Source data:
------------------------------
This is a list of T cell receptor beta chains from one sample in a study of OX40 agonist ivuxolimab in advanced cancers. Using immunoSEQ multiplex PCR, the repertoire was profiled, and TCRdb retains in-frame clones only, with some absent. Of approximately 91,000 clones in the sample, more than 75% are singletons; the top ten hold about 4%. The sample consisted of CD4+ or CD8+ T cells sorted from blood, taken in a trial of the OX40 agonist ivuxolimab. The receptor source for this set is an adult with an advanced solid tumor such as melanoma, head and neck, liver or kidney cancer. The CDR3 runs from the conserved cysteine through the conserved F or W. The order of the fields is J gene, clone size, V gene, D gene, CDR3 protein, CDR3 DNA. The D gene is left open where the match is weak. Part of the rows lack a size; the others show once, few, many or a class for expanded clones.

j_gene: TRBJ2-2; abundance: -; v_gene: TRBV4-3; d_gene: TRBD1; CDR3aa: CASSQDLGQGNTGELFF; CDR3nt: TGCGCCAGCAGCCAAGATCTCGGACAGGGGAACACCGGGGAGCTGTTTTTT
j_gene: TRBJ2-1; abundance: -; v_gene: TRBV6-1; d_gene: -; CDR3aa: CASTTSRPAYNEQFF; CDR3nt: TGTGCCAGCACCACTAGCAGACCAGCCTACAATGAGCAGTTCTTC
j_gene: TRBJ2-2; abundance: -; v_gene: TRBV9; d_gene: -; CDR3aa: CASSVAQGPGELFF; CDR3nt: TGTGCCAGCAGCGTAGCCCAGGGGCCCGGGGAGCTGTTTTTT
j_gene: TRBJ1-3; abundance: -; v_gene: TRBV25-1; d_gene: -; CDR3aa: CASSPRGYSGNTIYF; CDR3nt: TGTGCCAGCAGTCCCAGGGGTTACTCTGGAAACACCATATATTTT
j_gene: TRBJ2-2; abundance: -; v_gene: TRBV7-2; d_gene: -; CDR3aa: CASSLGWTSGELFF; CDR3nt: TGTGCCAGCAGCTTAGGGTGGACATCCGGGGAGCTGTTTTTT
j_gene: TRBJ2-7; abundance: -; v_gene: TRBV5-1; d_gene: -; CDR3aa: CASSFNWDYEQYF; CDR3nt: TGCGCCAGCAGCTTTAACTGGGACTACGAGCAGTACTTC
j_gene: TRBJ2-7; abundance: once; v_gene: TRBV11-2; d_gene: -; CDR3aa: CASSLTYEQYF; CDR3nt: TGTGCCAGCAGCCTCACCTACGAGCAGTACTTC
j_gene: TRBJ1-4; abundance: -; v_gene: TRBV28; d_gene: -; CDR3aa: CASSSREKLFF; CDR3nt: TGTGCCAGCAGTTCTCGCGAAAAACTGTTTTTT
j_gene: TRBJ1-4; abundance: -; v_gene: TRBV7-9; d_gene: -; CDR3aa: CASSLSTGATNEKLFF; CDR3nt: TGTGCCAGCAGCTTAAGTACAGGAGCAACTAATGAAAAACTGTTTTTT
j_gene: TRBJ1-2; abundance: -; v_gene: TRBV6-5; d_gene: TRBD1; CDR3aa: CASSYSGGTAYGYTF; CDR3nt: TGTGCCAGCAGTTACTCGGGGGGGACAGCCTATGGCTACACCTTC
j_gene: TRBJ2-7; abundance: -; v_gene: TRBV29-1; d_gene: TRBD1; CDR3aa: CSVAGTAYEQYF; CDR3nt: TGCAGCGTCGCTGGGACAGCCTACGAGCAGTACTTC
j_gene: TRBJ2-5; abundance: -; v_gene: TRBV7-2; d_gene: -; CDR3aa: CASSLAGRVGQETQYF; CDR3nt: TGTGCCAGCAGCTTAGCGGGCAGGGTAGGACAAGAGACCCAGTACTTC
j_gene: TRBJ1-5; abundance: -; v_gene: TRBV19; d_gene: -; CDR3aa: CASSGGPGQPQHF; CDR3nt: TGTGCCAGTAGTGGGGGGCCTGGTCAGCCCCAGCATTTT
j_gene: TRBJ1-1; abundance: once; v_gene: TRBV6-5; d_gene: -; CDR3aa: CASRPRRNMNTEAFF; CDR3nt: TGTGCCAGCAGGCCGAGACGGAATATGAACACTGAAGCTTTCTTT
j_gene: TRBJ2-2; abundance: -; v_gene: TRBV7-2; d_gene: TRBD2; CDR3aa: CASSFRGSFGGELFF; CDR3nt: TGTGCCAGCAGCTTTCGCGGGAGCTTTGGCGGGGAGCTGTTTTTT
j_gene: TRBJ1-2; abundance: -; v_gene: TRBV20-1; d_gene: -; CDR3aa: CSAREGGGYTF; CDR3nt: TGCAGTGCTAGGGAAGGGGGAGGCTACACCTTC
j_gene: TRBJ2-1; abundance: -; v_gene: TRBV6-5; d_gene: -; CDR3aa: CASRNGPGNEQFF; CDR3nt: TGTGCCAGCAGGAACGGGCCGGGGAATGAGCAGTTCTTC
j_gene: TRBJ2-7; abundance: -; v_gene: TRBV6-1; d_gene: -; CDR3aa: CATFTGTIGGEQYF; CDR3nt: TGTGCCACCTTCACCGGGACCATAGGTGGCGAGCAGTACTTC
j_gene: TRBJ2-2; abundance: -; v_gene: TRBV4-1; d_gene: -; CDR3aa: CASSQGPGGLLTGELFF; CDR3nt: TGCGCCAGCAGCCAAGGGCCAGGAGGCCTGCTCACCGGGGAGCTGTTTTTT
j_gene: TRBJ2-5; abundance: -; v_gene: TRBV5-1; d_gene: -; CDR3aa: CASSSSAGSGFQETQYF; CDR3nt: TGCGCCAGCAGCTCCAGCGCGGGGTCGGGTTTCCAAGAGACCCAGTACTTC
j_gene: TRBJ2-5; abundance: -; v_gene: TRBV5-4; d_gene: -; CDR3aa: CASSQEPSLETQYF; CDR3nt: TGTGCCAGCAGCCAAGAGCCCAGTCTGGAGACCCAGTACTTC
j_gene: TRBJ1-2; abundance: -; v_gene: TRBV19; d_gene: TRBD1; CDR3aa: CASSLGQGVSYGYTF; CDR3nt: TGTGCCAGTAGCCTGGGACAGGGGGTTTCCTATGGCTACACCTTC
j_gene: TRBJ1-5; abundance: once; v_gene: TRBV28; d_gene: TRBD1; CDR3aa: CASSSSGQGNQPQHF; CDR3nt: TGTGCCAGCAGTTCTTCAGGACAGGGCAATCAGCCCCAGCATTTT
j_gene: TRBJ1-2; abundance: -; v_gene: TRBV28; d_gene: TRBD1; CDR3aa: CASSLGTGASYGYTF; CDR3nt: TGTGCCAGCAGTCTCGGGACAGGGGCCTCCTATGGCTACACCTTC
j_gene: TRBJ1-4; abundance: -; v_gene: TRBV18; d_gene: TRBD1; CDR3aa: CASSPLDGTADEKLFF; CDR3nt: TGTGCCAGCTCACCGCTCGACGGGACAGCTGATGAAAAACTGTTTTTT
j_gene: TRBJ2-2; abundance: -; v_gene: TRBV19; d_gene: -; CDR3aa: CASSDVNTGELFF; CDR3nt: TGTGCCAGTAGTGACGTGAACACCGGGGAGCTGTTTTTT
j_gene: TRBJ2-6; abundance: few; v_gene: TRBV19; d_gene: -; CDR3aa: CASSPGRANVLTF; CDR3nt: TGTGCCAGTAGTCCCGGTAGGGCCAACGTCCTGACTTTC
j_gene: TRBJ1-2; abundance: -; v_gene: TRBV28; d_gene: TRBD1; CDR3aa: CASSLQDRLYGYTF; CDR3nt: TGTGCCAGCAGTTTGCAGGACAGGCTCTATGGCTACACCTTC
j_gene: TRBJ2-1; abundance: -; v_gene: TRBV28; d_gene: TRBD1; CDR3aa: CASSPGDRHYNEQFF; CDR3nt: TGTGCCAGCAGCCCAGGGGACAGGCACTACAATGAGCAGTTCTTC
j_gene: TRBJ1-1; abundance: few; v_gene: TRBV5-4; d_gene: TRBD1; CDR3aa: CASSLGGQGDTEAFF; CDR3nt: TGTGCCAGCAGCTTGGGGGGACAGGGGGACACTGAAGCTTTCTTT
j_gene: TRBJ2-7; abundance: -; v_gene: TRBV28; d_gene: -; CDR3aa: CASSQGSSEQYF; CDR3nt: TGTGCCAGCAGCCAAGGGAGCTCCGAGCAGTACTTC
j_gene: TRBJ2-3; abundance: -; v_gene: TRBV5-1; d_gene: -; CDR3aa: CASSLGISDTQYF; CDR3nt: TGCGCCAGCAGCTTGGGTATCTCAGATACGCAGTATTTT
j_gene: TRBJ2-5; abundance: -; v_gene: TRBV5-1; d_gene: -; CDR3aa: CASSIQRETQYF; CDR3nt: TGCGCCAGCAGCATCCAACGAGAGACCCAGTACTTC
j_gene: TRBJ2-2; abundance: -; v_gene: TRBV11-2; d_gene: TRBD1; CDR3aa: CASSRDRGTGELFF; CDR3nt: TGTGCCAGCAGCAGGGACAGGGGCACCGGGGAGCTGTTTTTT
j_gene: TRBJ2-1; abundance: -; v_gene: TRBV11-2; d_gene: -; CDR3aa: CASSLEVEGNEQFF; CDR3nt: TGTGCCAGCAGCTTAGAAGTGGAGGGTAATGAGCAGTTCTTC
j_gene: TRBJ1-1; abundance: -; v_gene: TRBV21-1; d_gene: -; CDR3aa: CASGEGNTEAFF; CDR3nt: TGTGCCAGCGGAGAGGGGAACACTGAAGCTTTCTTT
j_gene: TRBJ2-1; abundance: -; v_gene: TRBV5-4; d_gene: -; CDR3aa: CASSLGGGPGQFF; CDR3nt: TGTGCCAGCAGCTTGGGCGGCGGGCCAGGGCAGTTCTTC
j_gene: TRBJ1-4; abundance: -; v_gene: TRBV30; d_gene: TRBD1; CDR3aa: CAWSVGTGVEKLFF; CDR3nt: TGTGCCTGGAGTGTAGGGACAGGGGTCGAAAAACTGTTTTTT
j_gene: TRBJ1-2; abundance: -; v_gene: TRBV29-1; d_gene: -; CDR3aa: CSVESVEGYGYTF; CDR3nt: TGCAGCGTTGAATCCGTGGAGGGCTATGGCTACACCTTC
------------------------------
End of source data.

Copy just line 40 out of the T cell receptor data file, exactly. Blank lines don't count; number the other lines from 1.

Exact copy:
j_gene: TRBJ1-2; abundance: -; v_gene: TRBV29-1; d_gene: -; CDR3aa: CSVESVEGYGYTF; CDR3nt: TGCAGCGTTGAATCCGTGGAGGGCTATGGCTACACCTTC